How often do you get an email from an environmentally-minded group telling you *not* to support a bill that sounds like it's going to protect the environment? That's what arrived in my Inbox this morning from the Union of Concerned Scientists. Seems some senators are trying to push the Ballast Water Management Act of 2005 (S 363) through to a quick approval. Funny, it doesn't seem like that long ago I was posting about NAISA, a much more comprehensive Act. The UCS thinks NAISA is in serious jeopardy if legislation specific to ballast is passed. Me, I think we need to stop dividing up invasive species management into compartments (aquatic vs. terrestrial, freshwater vs. marine, plants vs. animals) and realize that if everyone works together, we can avoid a lot of duplication of effort and maybe even learn things from each other.
Since I can't seem to find any trace of this issue on the UCS website, I am taking the liberty of pasting the whole email here. If one of your senators is on the Commerce committee and you feel strongly about this, I urge you to call before this Thursday to let your opinion be heard.
SSI alert: Urgent. Stop a bad ballast water bill
**************** EXECUTIVE SUMMARY ****************
ISSUE On Thursday, July 21, the Senate Commerce Committee - on which one of your Senators sits - is scheduled to vote on a bill to address invasive species in the ballast water of ships. Unfortunately, this bill is weaker and far narrower than the National Aquatic Invasive Species Act (NAISA) - which UCS supports. If passed, the bill would reduce NAISA's prospects sharply and delay enactment of stronger policy for years.
THE ACTION Call your Senator.
MAIN MESSAGES: Please do not pass Senate Bill 363 as it stands now. Instead, support S. 770, a means to provide stronger federal leadership in preventing further devastation by aquatic invasive species.
DEADLINE: ASAP. The Committee meets on Thursday morning.
*** THE ISSUE ***
The U.S. Congress is currently debating bills related to the introduction of aquatic invasive species. The most comprehensive of these bills, the National Aquatic Invasive Species Act (NAISA), was re-introduced into the current Congress (109th) by a bi-partisan group of members. If passed, NAISA would reauthorize and strengthen the National Invasive Species Act of 1996. It contains provisions to: regulate ballast discharge from commercial vessels; prevent invasive species introductions from other pathways; support state management plans; screen live aquatic organisms entering the United States for the first time commercially; authorize rapid response funds; create education and outreach programs; conduct research on invasion pathways, and prevention and control technologies; authorize funds for state and regional grants; and strengthen specific prevention efforts in the Great Lakes.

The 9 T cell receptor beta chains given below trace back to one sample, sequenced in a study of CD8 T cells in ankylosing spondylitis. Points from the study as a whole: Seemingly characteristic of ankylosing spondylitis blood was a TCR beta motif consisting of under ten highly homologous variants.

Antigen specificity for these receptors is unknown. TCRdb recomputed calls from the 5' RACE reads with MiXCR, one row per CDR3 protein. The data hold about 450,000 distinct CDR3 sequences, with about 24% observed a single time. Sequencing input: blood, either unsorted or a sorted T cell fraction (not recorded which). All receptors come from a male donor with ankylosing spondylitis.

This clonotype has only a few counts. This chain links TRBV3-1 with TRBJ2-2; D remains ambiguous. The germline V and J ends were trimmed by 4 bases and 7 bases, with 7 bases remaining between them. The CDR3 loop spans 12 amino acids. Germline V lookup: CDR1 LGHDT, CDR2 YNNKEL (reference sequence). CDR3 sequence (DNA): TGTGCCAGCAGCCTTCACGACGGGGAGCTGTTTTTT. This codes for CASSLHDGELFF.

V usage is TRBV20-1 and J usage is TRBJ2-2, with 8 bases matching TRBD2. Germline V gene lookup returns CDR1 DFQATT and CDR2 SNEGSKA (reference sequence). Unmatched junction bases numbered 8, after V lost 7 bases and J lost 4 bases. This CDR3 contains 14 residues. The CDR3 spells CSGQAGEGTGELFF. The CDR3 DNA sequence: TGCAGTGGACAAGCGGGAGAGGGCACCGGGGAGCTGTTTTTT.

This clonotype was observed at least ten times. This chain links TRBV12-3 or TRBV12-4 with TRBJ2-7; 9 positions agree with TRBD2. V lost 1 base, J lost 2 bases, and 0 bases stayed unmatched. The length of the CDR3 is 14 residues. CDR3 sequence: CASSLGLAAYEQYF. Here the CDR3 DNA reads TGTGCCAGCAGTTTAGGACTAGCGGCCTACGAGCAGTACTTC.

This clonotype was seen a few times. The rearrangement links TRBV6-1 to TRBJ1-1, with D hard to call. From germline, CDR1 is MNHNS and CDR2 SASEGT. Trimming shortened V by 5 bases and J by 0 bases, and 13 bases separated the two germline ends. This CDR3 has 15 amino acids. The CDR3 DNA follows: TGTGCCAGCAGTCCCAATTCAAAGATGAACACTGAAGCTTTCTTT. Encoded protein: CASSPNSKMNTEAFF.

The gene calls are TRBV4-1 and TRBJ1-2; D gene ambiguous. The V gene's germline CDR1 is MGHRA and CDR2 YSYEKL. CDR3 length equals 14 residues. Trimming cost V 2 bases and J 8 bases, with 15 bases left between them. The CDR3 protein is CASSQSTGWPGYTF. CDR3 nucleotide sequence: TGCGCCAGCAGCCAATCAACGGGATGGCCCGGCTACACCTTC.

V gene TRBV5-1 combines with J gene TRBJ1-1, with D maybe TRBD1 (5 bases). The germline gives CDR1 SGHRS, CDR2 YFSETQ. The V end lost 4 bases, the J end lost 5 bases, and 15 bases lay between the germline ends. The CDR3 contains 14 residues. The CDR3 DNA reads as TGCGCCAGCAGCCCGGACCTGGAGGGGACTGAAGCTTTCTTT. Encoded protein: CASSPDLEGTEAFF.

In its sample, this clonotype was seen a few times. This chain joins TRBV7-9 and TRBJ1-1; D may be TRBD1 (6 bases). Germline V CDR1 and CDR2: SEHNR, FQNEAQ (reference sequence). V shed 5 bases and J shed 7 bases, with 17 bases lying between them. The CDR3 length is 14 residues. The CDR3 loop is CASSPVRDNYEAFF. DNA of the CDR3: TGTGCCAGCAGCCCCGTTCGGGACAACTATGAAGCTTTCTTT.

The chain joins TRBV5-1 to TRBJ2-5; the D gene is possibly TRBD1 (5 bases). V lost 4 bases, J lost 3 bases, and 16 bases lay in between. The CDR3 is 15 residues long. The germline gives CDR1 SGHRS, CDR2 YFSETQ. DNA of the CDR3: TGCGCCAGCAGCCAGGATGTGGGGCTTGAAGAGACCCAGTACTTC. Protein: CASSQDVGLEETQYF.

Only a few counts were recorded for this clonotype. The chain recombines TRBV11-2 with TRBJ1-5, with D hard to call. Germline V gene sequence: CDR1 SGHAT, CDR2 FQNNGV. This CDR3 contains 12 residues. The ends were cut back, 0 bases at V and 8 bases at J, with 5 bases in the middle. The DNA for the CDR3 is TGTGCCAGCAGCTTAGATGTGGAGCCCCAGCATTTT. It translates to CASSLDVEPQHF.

In contrast to the more comprehensive NAISA, Senator Daniel Inouye (D-HI), with strong support from Senator Ted Stevens (R-AK) introduced a limited bill, the Ballast Management Act of 2005 (S 363). This bill addresses only invasive species in the ballast water of ships and so it does not provide the much-needed comprehensive solution to the national problem of invasive species moved by ships nor those introduced by other means. Even worse, its plan for managing ballast water would preempt stronger state laws, stretch out implementation to more than a decade, and usurp existing protections in the Clean Water Act. Unfortunately, Senator Inouye's industry-supported bill has gained momentum in the U.S. Senate